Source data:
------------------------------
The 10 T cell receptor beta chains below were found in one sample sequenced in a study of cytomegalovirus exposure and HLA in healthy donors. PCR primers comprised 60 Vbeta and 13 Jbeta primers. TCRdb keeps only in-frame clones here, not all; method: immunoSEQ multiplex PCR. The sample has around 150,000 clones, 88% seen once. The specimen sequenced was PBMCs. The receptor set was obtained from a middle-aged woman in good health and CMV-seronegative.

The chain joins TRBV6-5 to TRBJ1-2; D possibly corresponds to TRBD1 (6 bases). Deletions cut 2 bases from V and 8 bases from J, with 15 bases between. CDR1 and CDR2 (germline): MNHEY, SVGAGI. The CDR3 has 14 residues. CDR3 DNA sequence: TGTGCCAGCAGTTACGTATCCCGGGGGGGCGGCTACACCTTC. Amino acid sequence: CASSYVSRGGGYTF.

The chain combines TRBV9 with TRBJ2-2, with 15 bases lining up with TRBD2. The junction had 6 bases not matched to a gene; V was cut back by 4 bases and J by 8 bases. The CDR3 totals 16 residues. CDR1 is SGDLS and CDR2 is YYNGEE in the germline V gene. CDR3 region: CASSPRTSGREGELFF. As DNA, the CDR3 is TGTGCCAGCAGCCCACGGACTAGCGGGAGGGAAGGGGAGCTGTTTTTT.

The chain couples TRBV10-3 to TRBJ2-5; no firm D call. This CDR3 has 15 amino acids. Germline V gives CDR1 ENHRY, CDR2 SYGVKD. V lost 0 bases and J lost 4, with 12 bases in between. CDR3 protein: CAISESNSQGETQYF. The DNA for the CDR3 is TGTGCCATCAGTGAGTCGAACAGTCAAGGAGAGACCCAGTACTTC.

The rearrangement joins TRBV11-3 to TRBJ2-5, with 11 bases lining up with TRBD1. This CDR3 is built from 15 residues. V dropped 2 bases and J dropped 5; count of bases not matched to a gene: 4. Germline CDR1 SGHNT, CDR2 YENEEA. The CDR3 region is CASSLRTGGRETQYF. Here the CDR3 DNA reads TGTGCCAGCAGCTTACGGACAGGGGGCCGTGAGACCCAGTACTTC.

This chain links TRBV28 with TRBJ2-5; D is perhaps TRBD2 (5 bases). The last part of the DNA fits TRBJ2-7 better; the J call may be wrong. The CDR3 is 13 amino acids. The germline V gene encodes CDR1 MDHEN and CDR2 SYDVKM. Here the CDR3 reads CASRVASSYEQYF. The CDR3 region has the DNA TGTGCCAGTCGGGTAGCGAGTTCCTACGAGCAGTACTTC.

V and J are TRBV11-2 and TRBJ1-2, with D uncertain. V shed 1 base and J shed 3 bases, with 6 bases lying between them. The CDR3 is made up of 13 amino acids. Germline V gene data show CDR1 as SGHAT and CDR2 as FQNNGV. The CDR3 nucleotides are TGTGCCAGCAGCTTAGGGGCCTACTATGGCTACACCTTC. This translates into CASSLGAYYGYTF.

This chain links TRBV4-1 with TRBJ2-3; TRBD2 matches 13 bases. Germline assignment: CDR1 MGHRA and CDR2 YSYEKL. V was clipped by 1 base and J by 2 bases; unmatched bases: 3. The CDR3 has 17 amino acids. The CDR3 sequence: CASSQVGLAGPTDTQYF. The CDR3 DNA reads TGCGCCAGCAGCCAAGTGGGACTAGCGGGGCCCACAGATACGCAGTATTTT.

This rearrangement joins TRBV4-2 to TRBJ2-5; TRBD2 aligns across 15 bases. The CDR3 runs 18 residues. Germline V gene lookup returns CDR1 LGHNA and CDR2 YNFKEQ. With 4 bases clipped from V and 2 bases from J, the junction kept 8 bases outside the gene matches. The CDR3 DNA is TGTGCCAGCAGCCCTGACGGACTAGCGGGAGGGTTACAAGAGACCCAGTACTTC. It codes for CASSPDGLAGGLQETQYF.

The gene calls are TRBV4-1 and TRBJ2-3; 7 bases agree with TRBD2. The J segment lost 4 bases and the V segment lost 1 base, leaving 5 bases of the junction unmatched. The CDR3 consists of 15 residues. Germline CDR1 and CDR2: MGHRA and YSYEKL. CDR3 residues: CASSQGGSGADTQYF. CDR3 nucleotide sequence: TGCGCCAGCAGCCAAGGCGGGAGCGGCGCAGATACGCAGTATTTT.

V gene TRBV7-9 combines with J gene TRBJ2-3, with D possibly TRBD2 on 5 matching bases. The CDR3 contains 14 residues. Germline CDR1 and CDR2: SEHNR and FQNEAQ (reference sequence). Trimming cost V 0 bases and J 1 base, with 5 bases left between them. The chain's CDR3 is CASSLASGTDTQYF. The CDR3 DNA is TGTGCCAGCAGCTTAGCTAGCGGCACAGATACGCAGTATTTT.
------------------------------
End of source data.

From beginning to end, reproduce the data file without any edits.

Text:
The 10 T cell receptor beta chains below were found in one sample sequenced in a study of cytomegalovirus exposure and HLA in healthy donors. PCR primers comprised 60 Vbeta and 13 Jbeta primers. TCRdb keeps only in-frame clones here, not all; method: immunoSEQ multiplex PCR. The sample has around 150,000 clones, 88% seen once. The specimen sequenced was PBMCs. The receptor set was obtained from a middle-aged woman in good health and CMV-seronegative.

The chain joins TRBV6-5 to TRBJ1-2; D possibly corresponds to TRBD1 (6 bases). Deletions cut 2 bases from V and 8 bases from J, with 15 bases between. CDR1 and CDR2 (germline): MNHEY, SVGAGI. The CDR3 has 14 residues. CDR3 DNA sequence: TGTGCCAGCAGTTACGTATCCCGGGGGGGCGGCTACACCTTC. Amino acid sequence: CASSYVSRGGGYTF.

The chain combines TRBV9 with TRBJ2-2, with 15 bases lining up with TRBD2. The junction had 6 bases not matched to a gene; V was cut back by 4 bases and J by 8 bases. The CDR3 totals 16 residues. CDR1 is SGDLS and CDR2 is YYNGEE in the germline V gene. CDR3 region: CASSPRTSGREGELFF. As DNA, the CDR3 is TGTGCCAGCAGCCCACGGACTAGCGGGAGGGAAGGGGAGCTGTTTTTT.

The chain couples TRBV10-3 to TRBJ2-5; no firm D call. This CDR3 has 15 amino acids. Germline V gives CDR1 ENHRY, CDR2 SYGVKD. V lost 0 bases and J lost 4, with 12 bases in between. CDR3 protein: CAISESNSQGETQYF. The DNA for the CDR3 is TGTGCCATCAGTGAGTCGAACAGTCAAGGAGAGACCCAGTACTTC.

The rearrangement joins TRBV11-3 to TRBJ2-5, with 11 bases lining up with TRBD1. This CDR3 is built from 15 residues. V dropped 2 bases and J dropped 5; count of bases not matched to a gene: 4. Germline CDR1 SGHNT, CDR2 YENEEA. The CDR3 region is CASSLRTGGRETQYF. Here the CDR3 DNA reads TGTGCCAGCAGCTTACGGACAGGGGGCCGTGAGACCCAGTACTTC.

This chain links TRBV28 with TRBJ2-5; D is perhaps TRBD2 (5 bases). The last part of the DNA fits TRBJ2-7 better; the J call may be wrong. The CDR3 is 13 amino acids. The germline V gene encodes CDR1 MDHEN and CDR2 SYDVKM. Here the CDR3 reads CASRVASSYEQYF. The CDR3 region has the DNA TGTGCCAGTCGGGTAGCGAGTTCCTACGAGCAGTACTTC.

V and J are TRBV11-2 and TRBJ1-2, with D uncertain. V shed 1 base and J shed 3 bases, with 6 bases lying between them. The CDR3 is made up of 13 amino acids. Germline V gene data show CDR1 as SGHAT and CDR2 as FQNNGV. The CDR3 nucleotides are TGTGCCAGCAGCTTAGGGGCCTACTATGGCTACACCTTC. This translates into CASSLGAYYGYTF.

This chain links TRBV4-1 with TRBJ2-3; TRBD2 matches 13 bases. Germline assignment: CDR1 MGHRA and CDR2 YSYEKL. V was clipped by 1 base and J by 2 bases; unmatched bases: 3. The CDR3 has 17 amino acids. The CDR3 sequence: CASSQVGLAGPTDTQYF. The CDR3 DNA reads TGCGCCAGCAGCCAAGTGGGACTAGCGGGGCCCACAGATACGCAGTATTTT.

This rearrangement joins TRBV4-2 to TRBJ2-5; TRBD2 aligns across 15 bases. The CDR3 runs 18 residues. Germline V gene lookup returns CDR1 LGHNA and CDR2 YNFKEQ. With 4 bases clipped from V and 2 bases from J, the junction kept 8 bases outside the gene matches. The CDR3 DNA is TGTGCCAGCAGCCCTGACGGACTAGCGGGAGGGTTACAAGAGACCCAGTACTTC. It codes for CASSPDGLAGGLQETQYF.

The gene calls are TRBV4-1 and TRBJ2-3; 7 bases agree with TRBD2. The J segment lost 4 bases and the V segment lost 1 base, leaving 5 bases of the junction unmatched. The CDR3 consists of 15 residues. Germline CDR1 and CDR2: MGHRA and YSYEKL. CDR3 residues: CASSQGGSGADTQYF. CDR3 nucleotide sequence: TGCGCCAGCAGCCAAGGCGGGAGCGGCGCAGATACGCAGTATTTT.

V gene TRBV7-9 combines with J gene TRBJ2-3, with D possibly TRBD2 on 5 matching bases. The CDR3 contains 14 residues. Germline CDR1 and CDR2: SEHNR and FQNEAQ (reference sequence). Trimming cost V 0 bases and J 1 base, with 5 bases left between them. The chain's CDR3 is CASSLASGTDTQYF. The CDR3 DNA is TGTGCCAGCAGCTTAGCTAGCGGCACAGATACGCAGTATTTT.